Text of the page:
I don’t technically specialize in any cuisine per se, since I’m classically trained and have worked in Southern American, Mexican, Mediterranean, and Italian restaurants prior to Makan. Regardless of the type of cuisine, what’s important to me is sourcing the best ingredients, proper technique, and a clean & efficient kitchen.

What inspires your menu?

At Makan, we do large changes on our menu about four times a year, in line with the seasons. The biggest factor that inspires our menu is definitely the availability of ingredients (both proteins and produce) based on what our farmers, ranchers and fish mongers are telling us is best. In Korea, where there are four true seasons, they eat very seasonally and use a lot of local ingredients. We try to represent that by offering hot, boiling stews in the winter, and cold, light noodle dishes in the summer.

Who is your mentor?

My mother was my first mentor for sure. She taught me a lot about how to source the best ingredients, Asian cooking techniques, hospitality and how to run a restaurant. Additionally, I’ve worked for a lot of amazing chefs here in Atlanta who taught me so much, not only about cooking, but about local sourcing and leading a restaurant team.

Braised Chicken

1 tbsp Gochujang

1 tbsp Gochugaru

3 tbsp Soy Sauce

3 tbsp Honey

1 oz Ginger, peeled and sliced thin

4 cloves Garlic

2 cups white wine

1 Red Onion, diced small

2lbs Finch Creek Sweet Potatoes, cut into rounds

4 Chicken Legs/Thighs

1. Heat oil in large rondo, sear chicken until brown. Remove, hold.

2. Add onion, garlic, ginger, michu. Deglaze. Add remaining ingredients. Add chicken back.

3. Braise until legs are tender and cooked. Add sweet potato rounds, cook for 15 minutes. Serve hot.


Collard Kimchi Greens

1 tbsp Gochujang

20 lbs Finch Creek Collards

3 lbs Bacon

2 lbs Pork Belly Scrap

5 qts Kimchi and Juice

2 cups Xiao Xing

8 qts Pork Broth

4 large Onions, diced small

2 cups Michou Wine

1 cup Gochugaru

1 lb Butter

Salt and Pepper to taste


1. Clean collards and cut into 1 inch pieces

2. Saute onions add stems and leaves. Add broth and wine.

3. Add remaining ingredients and cook.

4. Season to taste, serve hot.



FINCH CREEK FARM introduces Gunshow

Chef Kevin Gillespie’s restaurant, Gunshow, offers a bold, new take on the traditional dining experience of Atlanta. Inspired by Brazilian churrascaria-style dining and Chinese dim sum, Gillespie combined the two for a decidedly fun and delicious result. Dishes are presented on rolling carts and trays to diners at their tables where they can then choose what to order. Pricing is a la carte.

Along with an innovative dining experience, the restaurant’s design is also unique. With few walls and a highly visible kitchen, Gillespie and the talented team at ai3, Inc. have created a sense of transparency throughout Gunshow.

The restaurant’s name is a tribute to his family. Growing up, Gillespie’s father worked seven days a week to provide a better life for his family. On the rare Sunday afternoon he had off, father and son would go to a gun show.

Gillespie’s parent company, Red Beard Restaurants, was established in 2015 to oversee Gunshow, as well as Revival, Terminus City, and all merchandise. The management company allows Gillespie to set comprehensive standards to ensure smart expansion, offer more internal growth opportunities for his team members, and provide consulting services to other food and beverage start-ups.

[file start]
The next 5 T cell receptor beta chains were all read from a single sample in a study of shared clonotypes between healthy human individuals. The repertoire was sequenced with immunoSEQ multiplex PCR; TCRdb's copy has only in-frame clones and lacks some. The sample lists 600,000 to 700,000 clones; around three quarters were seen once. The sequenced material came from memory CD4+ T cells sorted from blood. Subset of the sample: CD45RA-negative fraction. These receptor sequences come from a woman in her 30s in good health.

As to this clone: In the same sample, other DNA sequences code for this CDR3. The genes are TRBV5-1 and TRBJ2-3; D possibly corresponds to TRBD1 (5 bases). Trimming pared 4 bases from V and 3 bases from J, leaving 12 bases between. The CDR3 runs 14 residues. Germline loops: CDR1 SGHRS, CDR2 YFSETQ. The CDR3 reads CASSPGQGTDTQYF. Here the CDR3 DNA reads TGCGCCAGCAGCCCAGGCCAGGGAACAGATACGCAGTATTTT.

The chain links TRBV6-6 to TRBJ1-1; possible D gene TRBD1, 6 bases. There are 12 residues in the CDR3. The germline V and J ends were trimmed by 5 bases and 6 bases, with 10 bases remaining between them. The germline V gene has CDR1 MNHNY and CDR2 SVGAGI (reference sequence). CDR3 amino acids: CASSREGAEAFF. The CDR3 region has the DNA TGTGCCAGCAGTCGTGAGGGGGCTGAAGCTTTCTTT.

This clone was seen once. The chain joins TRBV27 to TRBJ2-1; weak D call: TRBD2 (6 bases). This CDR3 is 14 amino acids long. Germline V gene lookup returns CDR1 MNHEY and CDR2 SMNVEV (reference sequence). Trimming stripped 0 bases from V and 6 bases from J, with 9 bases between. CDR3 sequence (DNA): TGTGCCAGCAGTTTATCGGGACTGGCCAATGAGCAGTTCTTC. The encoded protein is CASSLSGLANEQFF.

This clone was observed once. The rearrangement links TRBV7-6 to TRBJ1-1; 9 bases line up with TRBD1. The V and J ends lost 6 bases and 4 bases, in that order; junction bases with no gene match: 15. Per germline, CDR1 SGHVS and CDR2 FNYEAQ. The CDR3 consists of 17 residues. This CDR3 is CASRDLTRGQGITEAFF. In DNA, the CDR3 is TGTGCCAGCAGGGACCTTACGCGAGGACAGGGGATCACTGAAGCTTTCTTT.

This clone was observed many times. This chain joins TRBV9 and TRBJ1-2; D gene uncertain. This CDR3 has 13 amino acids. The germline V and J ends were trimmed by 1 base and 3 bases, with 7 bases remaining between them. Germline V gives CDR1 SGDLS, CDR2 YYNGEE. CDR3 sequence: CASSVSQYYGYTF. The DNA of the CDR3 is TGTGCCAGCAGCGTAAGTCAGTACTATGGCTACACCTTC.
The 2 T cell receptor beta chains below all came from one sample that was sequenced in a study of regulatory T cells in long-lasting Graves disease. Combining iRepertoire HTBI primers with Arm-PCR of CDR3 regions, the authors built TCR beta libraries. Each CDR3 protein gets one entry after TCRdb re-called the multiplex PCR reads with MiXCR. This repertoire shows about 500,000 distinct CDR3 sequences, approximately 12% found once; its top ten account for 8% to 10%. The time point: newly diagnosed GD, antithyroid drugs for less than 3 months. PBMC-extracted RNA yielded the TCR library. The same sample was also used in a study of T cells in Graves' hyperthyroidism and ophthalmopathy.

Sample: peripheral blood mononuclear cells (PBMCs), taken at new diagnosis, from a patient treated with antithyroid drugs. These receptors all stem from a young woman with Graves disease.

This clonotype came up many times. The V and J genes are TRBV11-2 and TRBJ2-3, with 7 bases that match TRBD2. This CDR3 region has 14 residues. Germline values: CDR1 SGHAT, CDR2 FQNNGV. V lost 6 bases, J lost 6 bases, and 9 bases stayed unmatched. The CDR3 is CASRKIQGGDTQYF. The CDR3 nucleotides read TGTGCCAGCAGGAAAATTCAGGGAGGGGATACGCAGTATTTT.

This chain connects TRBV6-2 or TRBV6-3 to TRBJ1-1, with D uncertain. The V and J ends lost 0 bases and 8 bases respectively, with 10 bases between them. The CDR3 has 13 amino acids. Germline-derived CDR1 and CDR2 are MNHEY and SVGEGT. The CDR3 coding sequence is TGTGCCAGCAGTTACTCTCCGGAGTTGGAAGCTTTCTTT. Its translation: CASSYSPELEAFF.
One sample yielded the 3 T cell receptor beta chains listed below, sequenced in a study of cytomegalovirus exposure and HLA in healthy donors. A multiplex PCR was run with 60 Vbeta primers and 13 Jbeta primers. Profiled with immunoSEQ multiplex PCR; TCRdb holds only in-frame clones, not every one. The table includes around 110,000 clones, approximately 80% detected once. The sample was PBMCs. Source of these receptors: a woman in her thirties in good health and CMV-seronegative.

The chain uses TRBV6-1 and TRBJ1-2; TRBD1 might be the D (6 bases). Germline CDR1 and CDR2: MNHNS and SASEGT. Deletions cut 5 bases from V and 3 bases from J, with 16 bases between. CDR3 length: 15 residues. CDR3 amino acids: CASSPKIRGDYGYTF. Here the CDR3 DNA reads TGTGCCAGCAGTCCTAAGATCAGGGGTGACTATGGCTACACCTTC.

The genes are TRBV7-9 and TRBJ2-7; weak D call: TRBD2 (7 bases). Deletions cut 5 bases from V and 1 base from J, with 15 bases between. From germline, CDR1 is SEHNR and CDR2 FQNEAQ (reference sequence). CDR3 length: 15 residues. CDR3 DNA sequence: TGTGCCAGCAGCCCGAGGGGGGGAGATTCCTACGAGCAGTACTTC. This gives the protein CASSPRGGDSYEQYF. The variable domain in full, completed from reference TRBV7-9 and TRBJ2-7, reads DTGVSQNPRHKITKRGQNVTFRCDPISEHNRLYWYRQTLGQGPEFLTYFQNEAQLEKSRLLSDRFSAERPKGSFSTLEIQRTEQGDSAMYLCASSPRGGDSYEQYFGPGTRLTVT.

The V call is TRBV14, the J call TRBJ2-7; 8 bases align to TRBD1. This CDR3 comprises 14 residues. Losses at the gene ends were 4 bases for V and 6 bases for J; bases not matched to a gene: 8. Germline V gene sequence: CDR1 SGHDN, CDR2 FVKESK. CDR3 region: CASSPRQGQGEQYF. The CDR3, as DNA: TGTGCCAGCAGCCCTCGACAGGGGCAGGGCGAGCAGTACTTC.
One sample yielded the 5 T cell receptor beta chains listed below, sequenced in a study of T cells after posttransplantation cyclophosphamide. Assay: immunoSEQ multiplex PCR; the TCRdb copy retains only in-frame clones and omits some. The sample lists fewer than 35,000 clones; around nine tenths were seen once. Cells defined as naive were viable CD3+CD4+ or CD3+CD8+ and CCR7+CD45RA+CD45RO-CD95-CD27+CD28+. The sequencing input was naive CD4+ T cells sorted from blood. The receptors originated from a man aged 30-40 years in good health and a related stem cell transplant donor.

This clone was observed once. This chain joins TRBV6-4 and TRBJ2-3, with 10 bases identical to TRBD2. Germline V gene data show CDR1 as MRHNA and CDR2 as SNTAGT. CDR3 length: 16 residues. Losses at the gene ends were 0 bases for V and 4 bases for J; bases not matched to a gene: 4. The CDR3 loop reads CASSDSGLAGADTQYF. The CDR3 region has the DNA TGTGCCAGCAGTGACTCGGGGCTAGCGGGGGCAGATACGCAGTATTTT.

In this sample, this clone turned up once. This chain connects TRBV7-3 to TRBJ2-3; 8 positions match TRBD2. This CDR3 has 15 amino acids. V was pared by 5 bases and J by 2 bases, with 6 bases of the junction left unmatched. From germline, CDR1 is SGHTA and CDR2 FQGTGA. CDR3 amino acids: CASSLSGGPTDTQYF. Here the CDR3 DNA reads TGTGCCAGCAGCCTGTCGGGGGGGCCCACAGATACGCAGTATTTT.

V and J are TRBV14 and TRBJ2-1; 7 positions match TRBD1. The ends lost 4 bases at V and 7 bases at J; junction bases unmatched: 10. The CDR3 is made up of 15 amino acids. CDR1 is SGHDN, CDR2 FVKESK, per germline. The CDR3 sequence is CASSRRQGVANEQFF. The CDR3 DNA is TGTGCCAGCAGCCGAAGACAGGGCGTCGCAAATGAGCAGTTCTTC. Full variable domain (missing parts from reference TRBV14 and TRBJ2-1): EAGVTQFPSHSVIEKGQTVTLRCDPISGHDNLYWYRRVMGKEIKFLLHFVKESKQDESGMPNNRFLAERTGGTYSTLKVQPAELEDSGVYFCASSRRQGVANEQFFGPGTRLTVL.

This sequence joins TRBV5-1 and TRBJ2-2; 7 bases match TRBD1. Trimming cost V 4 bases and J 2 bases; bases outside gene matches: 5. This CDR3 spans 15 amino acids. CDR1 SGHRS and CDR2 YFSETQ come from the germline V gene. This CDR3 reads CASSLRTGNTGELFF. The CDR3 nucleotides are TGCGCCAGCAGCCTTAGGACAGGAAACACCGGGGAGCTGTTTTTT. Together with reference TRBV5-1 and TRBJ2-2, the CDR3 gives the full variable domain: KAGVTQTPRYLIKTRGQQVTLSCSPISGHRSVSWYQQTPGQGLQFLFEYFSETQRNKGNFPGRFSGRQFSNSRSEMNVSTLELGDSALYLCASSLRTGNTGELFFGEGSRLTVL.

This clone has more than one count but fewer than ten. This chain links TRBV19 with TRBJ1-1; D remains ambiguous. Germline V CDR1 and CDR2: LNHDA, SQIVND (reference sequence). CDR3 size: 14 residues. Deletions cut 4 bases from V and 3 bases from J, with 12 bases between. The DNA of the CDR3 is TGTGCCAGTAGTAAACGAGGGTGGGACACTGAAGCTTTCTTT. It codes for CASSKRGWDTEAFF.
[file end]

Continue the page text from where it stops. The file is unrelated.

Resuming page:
Executive Chef Joey Ward states, “It has been our mission from the beginning to cultivate a lasting and evolving relationship with local farmers and their wonderful harvest. When you buy locally, it tastes better, gives you a true sense of the season, and gives you a sense of community. Working with Finch Creek Farm has been a wonderful experience. Farmer Cass’ produce is among the best I’ve ever seen. He is a stand-up guy and will go the extra mile for his customers. He grows specialty produce for us that is not offered to everyone, making it a very exclusive experience.”

Chef Joey

What/who inspires your cooking?

My food is seasonally driven. I react to what looks great at any given moment.

Why did you choose Atlanta?

I am an Atlanta native, born and raised. I am very proud to be cooking in my hometown and have been happy to see the evolution of the cuisine and the local farming community.

In what type of cuisine do you specialize? Why?

My style is modern American with modernist inflections.

Who is your mentor?

My mentor is my chef from when I was a young cook at Cherokee Town & Country Club. Kevin Walker, CMC taught me all of the fundamentals needed to succeed and to never compromise. I also look up to Grant Achatz of Alinea and Heston Blumenthal of The Fat Duck.


FINCH CREEK FARM introduces Saltyard

Saltyard, a farm-to-table tapas restaurant in South Buckhead, opened three years ago. It is a small plates restaurant that focuses on local, seasonal ingredients, and uses global flavors instead of just Spanish flavors. Saltyard has been repeatedly voted Best Small Plates (Tapas) in Atlanta since its opening. Chef Nick Leahy states, “I think that any chef that is truly passionate is naturally going to lean toward being not just farm-to-table, but focused on local farms.”

One of Chef Nick’s main reasons behind Saltyard is the ability to develop relationships with his farmers, such as Farmer Cass. He believes it is meaningful to “see that these people are just as dedicated and passionate as I am about the ingredients. That way, we get an ingredient that has been cared for from the field, all the way to the fork… A tomato grown in Georgia, picked ripe, and in my restaurant within hours of being picked just tastes better than one picked green in California and shipped across [the] country on a reefer truck.” The desire to build relationships extends beyond just the farmers. Saltyard feels “obliged to make [a] human connection between what is on the plate and in the glass, and the long standing relationship with friends, farms, artisanal purveyors, and [their] Atlanta neighbors.”